He said hot-dip galvanizing combines all three elements to provide steel with long-lasting corrosion protection.

He said there are a number of accelerated corrosion tests in use today, including proprietary tests used by different OEMs. Three common standards used are:

• ASTM B 117-09: Standard Practice for Operating Salt Spray (Fog) Apparatus, 2009.

• ISO 9227: Corrosion Tests in Artificial Atmospheres – Salt Spray Tests, 2006.

“This method is similar to the ASTM standard.”

• SAE J 2721: Recommended Corrosion Test Methods for Commercial Vehicle Components.

“The SAE committee working on J2721 standard is in the process of conducting atmospheric testing on coupons attached to truck trailers in cooperation with TMC members at this time,” Langemeier said.

Grote launches fully integrated system

Grote director of OEM sales Eric Thorstensen said that when looking at electrical systems for trailers, one must consider all of the costs involved, including complexity of design, installation time, safety, service, working as a system, design time, new part numbers, inventory, stranded inventory, and specification changes.

“All of these add up to the overall electrical system costs,” he said. “Typically, an electrical system is pieced together. Nose box from one company, lighting from another, maybe harnesses from a third. This approach may appear to save cost, however, it is then up to you to manage all the other costs, and to ensure everything works together. We all know that is not always the case.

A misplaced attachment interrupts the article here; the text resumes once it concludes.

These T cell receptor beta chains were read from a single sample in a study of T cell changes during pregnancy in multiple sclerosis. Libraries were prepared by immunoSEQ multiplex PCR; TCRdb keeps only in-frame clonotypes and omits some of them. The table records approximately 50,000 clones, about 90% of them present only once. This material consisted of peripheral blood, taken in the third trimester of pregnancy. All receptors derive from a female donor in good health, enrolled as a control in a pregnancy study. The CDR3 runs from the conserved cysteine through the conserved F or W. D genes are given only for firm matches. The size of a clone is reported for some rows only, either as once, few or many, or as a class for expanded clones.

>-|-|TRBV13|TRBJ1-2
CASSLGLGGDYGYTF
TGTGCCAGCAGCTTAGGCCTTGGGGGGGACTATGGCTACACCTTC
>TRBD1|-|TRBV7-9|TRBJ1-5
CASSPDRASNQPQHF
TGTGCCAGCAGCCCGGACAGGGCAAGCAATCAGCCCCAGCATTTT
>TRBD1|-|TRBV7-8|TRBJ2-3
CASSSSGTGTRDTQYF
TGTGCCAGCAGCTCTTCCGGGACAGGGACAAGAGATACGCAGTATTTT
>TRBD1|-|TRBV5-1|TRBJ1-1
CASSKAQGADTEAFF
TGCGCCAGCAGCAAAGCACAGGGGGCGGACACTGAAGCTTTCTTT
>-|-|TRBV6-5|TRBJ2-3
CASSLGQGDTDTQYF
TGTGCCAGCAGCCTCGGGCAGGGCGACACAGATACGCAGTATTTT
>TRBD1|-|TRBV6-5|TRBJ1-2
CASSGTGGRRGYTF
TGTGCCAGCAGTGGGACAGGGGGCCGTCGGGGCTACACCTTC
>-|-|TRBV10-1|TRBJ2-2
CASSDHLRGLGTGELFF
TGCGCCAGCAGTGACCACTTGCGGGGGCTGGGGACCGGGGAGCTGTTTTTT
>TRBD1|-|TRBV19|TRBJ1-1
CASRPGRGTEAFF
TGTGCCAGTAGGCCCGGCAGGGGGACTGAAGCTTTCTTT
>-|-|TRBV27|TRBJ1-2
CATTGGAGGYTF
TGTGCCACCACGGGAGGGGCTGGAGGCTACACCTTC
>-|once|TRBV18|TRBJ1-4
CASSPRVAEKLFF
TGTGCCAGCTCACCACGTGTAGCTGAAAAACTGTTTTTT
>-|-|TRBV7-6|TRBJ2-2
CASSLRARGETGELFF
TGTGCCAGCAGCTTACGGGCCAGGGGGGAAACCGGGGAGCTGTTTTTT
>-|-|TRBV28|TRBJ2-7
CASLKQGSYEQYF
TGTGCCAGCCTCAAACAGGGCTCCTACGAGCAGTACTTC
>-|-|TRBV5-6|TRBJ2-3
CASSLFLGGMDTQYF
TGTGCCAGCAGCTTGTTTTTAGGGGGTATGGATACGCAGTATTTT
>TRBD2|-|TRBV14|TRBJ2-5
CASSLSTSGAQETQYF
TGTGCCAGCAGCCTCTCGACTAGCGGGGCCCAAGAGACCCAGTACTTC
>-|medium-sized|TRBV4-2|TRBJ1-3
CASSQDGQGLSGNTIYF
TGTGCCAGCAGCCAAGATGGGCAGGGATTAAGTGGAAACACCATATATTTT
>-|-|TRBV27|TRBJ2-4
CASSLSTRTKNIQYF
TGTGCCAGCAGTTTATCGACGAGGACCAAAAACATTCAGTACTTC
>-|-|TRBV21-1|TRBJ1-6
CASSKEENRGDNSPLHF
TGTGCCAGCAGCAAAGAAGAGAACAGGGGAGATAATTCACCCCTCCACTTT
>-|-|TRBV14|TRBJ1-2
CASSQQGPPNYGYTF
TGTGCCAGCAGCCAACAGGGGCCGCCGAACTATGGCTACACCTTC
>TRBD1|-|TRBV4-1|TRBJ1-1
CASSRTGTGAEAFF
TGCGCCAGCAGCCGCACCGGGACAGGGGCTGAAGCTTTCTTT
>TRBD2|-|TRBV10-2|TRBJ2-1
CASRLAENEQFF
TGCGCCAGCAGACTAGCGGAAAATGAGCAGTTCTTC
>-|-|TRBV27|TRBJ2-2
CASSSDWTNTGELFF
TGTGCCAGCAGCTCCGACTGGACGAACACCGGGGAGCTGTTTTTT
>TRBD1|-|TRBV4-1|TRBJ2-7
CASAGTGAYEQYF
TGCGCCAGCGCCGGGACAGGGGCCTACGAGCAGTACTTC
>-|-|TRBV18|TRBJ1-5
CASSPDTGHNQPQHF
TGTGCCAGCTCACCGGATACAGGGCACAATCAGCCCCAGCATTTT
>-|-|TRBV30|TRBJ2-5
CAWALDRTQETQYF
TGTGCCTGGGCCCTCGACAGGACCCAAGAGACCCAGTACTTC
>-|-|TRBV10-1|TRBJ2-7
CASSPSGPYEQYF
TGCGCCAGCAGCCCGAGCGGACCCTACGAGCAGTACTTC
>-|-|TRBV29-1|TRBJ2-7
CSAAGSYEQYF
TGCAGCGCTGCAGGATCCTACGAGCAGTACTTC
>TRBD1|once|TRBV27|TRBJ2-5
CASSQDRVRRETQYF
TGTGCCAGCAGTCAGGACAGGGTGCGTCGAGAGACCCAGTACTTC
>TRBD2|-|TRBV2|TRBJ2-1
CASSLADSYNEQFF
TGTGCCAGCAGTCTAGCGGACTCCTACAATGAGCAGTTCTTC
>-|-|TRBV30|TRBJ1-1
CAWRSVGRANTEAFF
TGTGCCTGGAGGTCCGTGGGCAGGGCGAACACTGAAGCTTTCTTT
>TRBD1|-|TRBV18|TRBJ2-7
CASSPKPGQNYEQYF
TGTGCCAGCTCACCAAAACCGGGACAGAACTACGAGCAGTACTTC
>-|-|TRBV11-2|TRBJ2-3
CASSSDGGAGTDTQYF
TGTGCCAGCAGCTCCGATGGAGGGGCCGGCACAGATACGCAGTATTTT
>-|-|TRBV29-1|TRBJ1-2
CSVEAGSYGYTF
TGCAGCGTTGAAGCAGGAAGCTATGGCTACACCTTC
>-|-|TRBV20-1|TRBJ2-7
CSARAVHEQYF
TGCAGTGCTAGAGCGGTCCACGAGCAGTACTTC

“Take for example, the transition from incandescent to LED systems. The harnesses of the past had sufficient carrying capacity to snap the breaker in the cab, should there be a dead short. This is not always true with very light gauge harnesses. It is very important to use a system approach to electrical system design, ensuring full functionality to your expectations, as well as providing a safe system under all conditions for now and the future.”

Grote is launching such a fully integrated electrical system in 2013—front to tail designed to provide the maximum efficiency, safety, and lowest overall cost.

“We are looking at all facets of your system costs to provide you with the best overall solution to your needs,” he said.

New wheel ends released by KIC

John Schneider, vice-president of sales for KIC Wheel Ends, gave an overview of the features and benefits of the KIC line of new wheel-end products.

KIC’s full line of wheel hubs have been recently engineered and optimized to reduce vehicle weight while still taking advantage of the robust qualities of a cast iron hub. KIC’s patented floating wheel pilot system minimizes the loading strain on the hub.